Diego Rivera’s mural Sueño de una tarde dominical en la Alameda Central is a fascinating critique of high society and wealthy elites. It also offers a multitude of other stories that intersect in a web of historical memory. The massive mural, the histories it depicts, and even its physical journey after a devastating earthquake, hold answers to many of the questions readers might ask about Mexico. It also demonstrates how cultural artifacts explain the world around us and expose intersections and entanglements of specific power dynamics.
Modern Mexican Culture offers an enriching and deep investigation of key ideas and events in Mexico through an examination of art and history. Experts in Mexican cultural and literary studies cover the 1968 Tlatelolco student massacre, the figure of the charro (cowboy), the construct of the postrevolutionary teacher, the class-correlated construct of gente decente, a borderlands response to the rhetoric of dominance, and the “democratic transition” in late twentieth-century Mexico. Each essay is a rich reading experience, providing teachers and students alike with a deep and well-contextualized sense of Mexican life, culture, and politics.
Each chapter provides a historical grounding of its topic, followed by a multifaceted analysis through various artistic representations that provide a more complex view of Mexico. Chapters are accompanied by lists of readily available murals, political cartoons, plays, pamphlets, posters, films, poems, novels, and other cultural products. Modern Mexican Culture demonstrates the power of art and artists to question, explain, and influence the world around us.
Rafael Acosta Morales
Jacqueline E. Bixler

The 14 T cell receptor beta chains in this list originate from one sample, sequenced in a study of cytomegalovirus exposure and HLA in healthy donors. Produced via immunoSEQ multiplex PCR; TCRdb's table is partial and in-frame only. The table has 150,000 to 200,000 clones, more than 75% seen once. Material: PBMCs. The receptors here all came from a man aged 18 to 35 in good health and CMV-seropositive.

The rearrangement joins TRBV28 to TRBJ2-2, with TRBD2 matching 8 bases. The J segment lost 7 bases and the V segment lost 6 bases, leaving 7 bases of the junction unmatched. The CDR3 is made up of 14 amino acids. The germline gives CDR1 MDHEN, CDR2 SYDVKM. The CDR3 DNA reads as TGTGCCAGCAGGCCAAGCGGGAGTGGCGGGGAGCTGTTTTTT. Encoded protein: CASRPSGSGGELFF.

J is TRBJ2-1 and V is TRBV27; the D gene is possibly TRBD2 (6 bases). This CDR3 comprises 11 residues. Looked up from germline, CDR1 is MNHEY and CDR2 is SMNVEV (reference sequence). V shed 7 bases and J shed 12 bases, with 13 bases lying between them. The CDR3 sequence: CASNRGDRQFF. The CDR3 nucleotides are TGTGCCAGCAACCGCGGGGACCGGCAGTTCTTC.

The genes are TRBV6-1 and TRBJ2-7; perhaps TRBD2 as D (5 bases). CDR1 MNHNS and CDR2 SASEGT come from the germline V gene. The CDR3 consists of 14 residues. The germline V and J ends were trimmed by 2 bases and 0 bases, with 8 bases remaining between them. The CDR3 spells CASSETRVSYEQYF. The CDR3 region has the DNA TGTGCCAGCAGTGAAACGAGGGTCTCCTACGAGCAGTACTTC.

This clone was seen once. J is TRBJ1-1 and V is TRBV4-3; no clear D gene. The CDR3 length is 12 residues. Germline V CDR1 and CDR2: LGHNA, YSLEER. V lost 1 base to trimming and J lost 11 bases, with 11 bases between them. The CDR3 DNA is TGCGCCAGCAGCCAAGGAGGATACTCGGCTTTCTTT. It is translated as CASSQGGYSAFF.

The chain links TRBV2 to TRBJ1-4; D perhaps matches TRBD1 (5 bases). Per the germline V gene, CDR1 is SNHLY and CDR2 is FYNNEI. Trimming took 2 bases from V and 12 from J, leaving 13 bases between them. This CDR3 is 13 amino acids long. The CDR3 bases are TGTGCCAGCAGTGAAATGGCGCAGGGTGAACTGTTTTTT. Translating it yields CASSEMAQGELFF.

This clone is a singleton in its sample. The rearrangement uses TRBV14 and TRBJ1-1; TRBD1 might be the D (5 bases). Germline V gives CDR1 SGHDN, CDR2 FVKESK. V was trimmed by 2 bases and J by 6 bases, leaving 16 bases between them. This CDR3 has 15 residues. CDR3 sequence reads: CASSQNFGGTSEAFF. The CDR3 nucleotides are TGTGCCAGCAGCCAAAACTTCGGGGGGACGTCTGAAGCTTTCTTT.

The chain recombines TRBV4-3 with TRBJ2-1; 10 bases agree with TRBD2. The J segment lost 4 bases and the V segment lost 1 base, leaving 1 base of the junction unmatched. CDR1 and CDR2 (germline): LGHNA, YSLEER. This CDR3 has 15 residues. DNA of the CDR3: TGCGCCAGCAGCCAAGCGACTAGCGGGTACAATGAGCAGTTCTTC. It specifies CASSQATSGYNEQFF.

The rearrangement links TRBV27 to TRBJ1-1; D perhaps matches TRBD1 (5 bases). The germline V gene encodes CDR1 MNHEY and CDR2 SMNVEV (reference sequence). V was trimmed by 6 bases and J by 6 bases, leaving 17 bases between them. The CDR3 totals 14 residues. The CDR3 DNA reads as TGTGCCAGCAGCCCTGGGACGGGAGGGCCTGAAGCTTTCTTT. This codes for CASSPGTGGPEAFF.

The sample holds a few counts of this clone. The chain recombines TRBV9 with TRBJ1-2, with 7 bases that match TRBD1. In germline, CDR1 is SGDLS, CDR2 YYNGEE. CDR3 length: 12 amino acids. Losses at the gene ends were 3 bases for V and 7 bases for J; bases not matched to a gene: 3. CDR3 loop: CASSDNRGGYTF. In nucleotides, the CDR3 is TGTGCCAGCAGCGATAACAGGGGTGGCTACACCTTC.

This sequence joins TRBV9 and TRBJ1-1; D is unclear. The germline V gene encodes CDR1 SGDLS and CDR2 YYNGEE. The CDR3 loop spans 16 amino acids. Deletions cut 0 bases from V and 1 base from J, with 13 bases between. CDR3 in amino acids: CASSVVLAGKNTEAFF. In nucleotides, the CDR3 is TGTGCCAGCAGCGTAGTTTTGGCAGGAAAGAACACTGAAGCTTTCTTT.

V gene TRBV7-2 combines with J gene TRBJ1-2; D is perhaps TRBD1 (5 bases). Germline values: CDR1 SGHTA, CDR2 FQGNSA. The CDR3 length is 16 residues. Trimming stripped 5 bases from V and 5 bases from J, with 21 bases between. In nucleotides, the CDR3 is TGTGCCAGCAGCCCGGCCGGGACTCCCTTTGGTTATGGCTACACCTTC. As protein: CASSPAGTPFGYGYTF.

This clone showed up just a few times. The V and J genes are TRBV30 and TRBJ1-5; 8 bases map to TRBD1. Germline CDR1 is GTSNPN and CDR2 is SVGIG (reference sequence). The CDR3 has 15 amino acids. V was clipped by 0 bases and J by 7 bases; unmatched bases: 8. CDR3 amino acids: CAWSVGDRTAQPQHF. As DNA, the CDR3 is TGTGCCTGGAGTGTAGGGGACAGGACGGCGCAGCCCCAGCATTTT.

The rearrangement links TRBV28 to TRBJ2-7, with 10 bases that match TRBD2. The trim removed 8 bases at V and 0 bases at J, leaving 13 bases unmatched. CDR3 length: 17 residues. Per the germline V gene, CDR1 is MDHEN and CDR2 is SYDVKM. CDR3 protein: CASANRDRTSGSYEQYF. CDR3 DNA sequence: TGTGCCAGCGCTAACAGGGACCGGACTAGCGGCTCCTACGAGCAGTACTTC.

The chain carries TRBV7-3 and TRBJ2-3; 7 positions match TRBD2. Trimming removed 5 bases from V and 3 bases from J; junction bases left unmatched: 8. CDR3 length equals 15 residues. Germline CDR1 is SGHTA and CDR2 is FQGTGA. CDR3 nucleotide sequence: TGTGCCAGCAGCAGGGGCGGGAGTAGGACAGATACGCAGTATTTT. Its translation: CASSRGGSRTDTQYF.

Debra A. Castillo
David S. Dalton
Stuart A. Day
Robert McKee Irwin
Dana A. Meredith
Luis Alberto Rodríguez Cortés
Fernando Fabio Sánchez
Ignacio M. Sánchez Prado
Taking a cue from influential French philosopher Jacques Rancière, who in The Emancipated Spectator rejects the idea of the passive, ignorant, duped spectators in need of instruction to become active, Stuart A. Day’s goal in Outside Theater is to highlight written words and performances that exemplify effective strategies, past and present, to reveal and promote civic engagement, to provoke disruptions, or to highlight fissures—and opportunities—in oppressive social structures.
Through the study of one or two primary models per chapter, as well as multiple examples in the introduction and conclusion, Day presents Mexican plays from 1905 to 2015, including the 2010 Mexico City performance of Zoot Suit by Chicano playwright Luis Valdez. Using these plays, Day explores the concept of “outside theater,” where people or groups translate the tools of the theatrical trade to a different stage, outside the walls of the theater, and play the part of fictional or real life Celestinas—matchmakers who unite seemingly disparate entities to promote social awareness and social action by working the borders between life and art.
Each work in this innovative analysis reveals productive social connections that, with the help of crucial artistic alliances, contradict the perception that art is somehow secondary to or disconnected from the public sphere of influence and the struggles of everyday life. With this book, Day shows that Mexican theater can and does bolster civil society and thus the country’s fragile democracy.